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120mm fork on frame designed for longer travel

I've got some bits an pieces that I'd like to put on a new frame including a 120mm Yari fork. I've been looking at several steel hardtail frames but most firms recommend anything from 130mm to 160mm forks. What are the disadvantages of running a shorter fork? Thanks

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  • steve_sordysteve_sordy Posts: 1,948
    edited 15 January
    What length fork was the frame designed for?
    The length of the fork is different to the amount of travel. But some forks can easily be adjusted to have more or less travel. In those circumstances the fork gets longer or shorter by the amount of change in the travel (less the %sag).

    The reason I'm asking is that the frame will have been designed for a certain purpose (type of riding) and with a max rider weight in mind. Exceeding either will stress the frame beyond its limits and will risk frame failure. It's not a black and white issue, as in 2 mm over the limit and it will fail, but the more you exceed the design limit the more likely you are to get a failure. So putting a fork with 180 mm travel on a lightweight XC bike designed for 100 mm travel and then taking your 120kg censored to the double black DH trails on it will probably not end well.

    If the bike was designed for a 130-160 mm fork travel, then using a 120 mm fork will not stress the bike, quite the reverse - it will be less stressed because of the reduced leverage on the head tube. However, assuming the rest of the fork lengths are the same, the front of the bike will be lower down. This will steepen the head angle, making the bike more twitchy and less stable when descending. The bottom bracket and hence your pedals will be lower increasing the chances of the pedals hitting the ground. But the bike will be easier to control when climbing and you will be faster when dodging through the woods.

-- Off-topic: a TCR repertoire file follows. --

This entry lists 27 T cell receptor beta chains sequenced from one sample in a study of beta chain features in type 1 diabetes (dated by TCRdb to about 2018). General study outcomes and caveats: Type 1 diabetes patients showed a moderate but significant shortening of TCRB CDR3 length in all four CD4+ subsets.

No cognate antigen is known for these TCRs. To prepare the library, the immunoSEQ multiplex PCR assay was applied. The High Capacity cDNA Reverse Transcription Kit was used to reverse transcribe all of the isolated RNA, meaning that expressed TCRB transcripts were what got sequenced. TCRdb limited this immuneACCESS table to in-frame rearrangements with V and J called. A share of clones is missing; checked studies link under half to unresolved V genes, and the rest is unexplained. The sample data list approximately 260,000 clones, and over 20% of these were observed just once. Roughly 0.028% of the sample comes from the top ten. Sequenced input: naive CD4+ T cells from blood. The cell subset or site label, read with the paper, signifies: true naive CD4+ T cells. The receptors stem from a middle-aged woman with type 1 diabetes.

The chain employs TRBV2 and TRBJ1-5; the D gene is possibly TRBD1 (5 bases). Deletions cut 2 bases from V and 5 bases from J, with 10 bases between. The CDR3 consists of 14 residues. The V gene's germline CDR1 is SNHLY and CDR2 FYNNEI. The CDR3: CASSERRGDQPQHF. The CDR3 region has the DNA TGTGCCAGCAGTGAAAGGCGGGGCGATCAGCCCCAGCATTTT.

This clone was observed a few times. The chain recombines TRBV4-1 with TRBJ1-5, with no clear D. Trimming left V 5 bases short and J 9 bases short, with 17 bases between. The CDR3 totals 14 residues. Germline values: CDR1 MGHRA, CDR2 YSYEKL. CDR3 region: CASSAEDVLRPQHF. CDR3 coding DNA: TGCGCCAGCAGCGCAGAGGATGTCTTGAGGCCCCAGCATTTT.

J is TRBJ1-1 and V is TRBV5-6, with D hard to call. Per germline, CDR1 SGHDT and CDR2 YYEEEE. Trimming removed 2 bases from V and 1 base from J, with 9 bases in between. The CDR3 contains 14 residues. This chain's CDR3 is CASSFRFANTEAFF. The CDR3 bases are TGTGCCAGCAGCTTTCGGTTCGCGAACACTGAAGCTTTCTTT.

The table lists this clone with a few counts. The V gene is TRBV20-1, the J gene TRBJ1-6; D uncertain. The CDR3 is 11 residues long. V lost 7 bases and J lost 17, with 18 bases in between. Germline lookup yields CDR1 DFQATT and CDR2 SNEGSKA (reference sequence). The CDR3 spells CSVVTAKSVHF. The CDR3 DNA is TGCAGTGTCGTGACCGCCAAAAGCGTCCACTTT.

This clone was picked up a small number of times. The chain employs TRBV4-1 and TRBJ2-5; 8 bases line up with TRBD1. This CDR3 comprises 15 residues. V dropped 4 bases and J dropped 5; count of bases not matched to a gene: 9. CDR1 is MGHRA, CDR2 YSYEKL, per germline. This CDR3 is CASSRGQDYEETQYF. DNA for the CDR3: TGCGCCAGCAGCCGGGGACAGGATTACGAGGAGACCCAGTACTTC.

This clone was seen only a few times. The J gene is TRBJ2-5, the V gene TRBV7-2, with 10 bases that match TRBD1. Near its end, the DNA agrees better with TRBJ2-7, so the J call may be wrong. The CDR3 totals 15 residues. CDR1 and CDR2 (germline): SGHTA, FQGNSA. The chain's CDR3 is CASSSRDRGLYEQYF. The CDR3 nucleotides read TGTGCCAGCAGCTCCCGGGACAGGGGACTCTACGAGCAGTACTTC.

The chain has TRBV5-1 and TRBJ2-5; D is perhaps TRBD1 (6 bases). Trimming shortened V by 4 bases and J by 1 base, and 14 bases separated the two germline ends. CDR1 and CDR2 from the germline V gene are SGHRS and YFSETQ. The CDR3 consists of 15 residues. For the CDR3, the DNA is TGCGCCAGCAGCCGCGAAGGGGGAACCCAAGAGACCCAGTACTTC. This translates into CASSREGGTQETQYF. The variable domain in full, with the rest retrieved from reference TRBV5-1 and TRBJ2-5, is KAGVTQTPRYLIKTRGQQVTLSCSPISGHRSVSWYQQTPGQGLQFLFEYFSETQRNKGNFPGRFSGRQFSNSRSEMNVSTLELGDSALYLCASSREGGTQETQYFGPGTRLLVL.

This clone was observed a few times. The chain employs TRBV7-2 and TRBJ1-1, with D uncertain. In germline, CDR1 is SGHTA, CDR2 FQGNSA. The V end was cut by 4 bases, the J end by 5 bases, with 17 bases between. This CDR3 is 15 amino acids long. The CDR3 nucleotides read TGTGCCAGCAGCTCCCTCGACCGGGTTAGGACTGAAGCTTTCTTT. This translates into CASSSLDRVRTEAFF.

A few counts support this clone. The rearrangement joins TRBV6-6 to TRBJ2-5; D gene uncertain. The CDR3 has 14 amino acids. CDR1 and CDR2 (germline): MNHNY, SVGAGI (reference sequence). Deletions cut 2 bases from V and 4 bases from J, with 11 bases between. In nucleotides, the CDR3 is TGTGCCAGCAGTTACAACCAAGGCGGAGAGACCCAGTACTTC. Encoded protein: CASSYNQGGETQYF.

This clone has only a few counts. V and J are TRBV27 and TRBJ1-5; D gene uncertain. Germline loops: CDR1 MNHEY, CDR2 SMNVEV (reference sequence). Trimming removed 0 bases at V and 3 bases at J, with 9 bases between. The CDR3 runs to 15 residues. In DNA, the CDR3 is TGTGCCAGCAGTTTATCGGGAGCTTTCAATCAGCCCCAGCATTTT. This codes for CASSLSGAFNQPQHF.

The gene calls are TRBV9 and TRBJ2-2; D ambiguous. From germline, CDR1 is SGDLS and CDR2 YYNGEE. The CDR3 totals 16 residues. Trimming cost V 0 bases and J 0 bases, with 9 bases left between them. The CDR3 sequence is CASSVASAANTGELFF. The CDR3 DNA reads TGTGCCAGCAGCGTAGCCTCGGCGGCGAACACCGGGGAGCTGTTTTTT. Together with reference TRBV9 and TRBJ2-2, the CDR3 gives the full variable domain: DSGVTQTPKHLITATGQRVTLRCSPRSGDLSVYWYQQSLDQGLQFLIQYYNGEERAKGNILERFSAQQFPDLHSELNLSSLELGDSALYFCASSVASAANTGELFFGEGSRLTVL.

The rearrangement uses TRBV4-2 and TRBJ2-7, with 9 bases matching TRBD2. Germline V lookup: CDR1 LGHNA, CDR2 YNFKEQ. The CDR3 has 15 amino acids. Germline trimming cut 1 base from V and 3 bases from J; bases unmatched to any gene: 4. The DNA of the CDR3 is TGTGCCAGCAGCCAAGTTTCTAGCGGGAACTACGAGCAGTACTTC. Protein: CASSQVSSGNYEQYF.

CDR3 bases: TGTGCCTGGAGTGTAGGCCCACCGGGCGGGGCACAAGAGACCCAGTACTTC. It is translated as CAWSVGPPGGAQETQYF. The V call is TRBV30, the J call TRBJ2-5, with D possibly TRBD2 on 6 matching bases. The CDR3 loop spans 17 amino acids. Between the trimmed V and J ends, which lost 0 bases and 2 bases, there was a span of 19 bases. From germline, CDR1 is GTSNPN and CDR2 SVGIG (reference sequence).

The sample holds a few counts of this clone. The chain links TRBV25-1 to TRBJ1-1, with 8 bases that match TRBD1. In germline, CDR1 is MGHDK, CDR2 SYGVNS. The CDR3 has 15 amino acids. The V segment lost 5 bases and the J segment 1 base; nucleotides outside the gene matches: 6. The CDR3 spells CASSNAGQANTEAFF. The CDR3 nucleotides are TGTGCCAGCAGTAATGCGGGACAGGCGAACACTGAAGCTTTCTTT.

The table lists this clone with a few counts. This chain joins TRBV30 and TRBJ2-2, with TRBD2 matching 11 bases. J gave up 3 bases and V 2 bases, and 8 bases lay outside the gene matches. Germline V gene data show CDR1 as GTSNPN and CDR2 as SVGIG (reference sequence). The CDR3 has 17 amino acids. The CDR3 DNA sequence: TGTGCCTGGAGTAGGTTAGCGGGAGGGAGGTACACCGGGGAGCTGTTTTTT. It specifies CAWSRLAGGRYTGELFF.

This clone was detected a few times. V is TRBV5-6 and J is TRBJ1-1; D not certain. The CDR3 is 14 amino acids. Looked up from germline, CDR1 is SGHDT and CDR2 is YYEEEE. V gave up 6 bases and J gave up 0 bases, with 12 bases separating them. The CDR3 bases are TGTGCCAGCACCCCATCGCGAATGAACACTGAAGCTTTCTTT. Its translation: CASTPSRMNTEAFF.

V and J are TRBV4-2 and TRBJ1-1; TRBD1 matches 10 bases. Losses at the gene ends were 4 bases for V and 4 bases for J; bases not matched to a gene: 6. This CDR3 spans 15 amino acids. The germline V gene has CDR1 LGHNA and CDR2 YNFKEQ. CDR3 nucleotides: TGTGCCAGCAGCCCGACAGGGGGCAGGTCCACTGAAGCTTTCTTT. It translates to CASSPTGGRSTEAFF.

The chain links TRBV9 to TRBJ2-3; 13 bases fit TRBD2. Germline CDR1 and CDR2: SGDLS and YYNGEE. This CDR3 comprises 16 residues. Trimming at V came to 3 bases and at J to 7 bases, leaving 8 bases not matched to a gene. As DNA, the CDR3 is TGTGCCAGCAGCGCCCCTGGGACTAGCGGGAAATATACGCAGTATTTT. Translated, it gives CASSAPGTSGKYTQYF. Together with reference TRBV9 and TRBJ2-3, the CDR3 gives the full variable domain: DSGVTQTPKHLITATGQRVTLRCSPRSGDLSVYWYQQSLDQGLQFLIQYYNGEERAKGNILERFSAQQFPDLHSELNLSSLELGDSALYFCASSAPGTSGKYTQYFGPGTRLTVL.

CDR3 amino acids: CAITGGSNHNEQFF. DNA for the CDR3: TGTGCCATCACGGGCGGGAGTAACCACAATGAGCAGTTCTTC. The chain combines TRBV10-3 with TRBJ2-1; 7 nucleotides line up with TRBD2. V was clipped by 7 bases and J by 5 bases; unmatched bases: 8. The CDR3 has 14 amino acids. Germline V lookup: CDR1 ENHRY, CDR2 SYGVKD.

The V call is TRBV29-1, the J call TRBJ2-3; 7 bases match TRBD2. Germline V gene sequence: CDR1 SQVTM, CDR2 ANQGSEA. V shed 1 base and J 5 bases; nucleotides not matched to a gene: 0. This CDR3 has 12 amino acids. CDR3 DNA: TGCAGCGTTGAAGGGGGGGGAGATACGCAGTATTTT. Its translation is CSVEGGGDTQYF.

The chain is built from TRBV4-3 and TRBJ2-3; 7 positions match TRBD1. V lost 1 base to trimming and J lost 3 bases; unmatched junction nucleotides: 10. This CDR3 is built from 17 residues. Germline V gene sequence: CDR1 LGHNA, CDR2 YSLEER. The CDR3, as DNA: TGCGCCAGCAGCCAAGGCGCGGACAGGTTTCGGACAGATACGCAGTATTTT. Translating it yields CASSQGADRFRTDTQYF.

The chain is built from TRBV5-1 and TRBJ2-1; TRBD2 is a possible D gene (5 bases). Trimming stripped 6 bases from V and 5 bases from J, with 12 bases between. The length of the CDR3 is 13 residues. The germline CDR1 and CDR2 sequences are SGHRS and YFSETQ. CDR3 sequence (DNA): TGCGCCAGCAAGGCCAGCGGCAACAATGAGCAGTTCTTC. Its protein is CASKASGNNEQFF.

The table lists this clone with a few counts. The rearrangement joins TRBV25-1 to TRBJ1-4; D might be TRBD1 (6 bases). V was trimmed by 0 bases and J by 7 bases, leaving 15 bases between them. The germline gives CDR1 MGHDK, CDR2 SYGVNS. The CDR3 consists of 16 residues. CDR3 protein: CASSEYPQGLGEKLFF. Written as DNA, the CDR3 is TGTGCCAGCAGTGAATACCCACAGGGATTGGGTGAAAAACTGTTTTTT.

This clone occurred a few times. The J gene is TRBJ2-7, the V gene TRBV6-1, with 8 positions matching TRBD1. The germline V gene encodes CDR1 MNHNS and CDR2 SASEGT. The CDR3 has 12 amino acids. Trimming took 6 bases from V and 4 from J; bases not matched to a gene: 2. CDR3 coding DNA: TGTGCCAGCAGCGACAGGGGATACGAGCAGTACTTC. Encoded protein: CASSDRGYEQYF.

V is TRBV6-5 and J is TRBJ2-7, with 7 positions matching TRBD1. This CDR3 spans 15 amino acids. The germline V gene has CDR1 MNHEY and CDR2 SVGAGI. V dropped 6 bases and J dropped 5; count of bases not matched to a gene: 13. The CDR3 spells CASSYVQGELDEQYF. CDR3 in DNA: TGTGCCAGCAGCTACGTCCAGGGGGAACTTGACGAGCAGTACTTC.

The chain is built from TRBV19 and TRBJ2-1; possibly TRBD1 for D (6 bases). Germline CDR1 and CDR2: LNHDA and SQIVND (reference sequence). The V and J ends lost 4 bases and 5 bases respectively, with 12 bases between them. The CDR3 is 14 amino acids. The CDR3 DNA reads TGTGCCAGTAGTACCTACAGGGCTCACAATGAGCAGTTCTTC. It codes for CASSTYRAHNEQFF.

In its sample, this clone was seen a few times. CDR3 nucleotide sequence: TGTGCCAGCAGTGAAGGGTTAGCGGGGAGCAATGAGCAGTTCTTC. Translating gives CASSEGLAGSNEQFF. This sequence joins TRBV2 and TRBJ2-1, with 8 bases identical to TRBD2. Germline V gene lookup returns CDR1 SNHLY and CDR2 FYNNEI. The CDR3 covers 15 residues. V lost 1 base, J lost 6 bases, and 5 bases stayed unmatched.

It is all a matter of degree, small changes are unlikely to be noticed or even cause a problem. But the further away you get from what the bike was designed to do.... well, it adds up!

    Forks with less travel are generally lighter and don't deal as well with rougher trails. This is why the downhill guys operate with 180-200 mm travel and the XC guys with 80-100 mm. It is not a direct relationship however. I went from 140 mm lighweight trail bike with 26" wheels to a 130 mm more robust aggressive trail bike that had 27.5" wheels. The 130mm travel bike felt more capable on rough trails than the 140mm. This was mainly down to the geometry differences and the tyre and wheel spec, but with a big contribution from the suspension spec and its tuning.

    This is what makes mtb so much fun!! :)
  • swod1swod1 Posts: 1,639
    As steve says i'd see if you could get the air spring swapped and run it longer 140 or whatever you feel like.

    a lot of forks 120mm+ the stanchions length are usually ok to run longer travel 10 or 20mm more but just check first.
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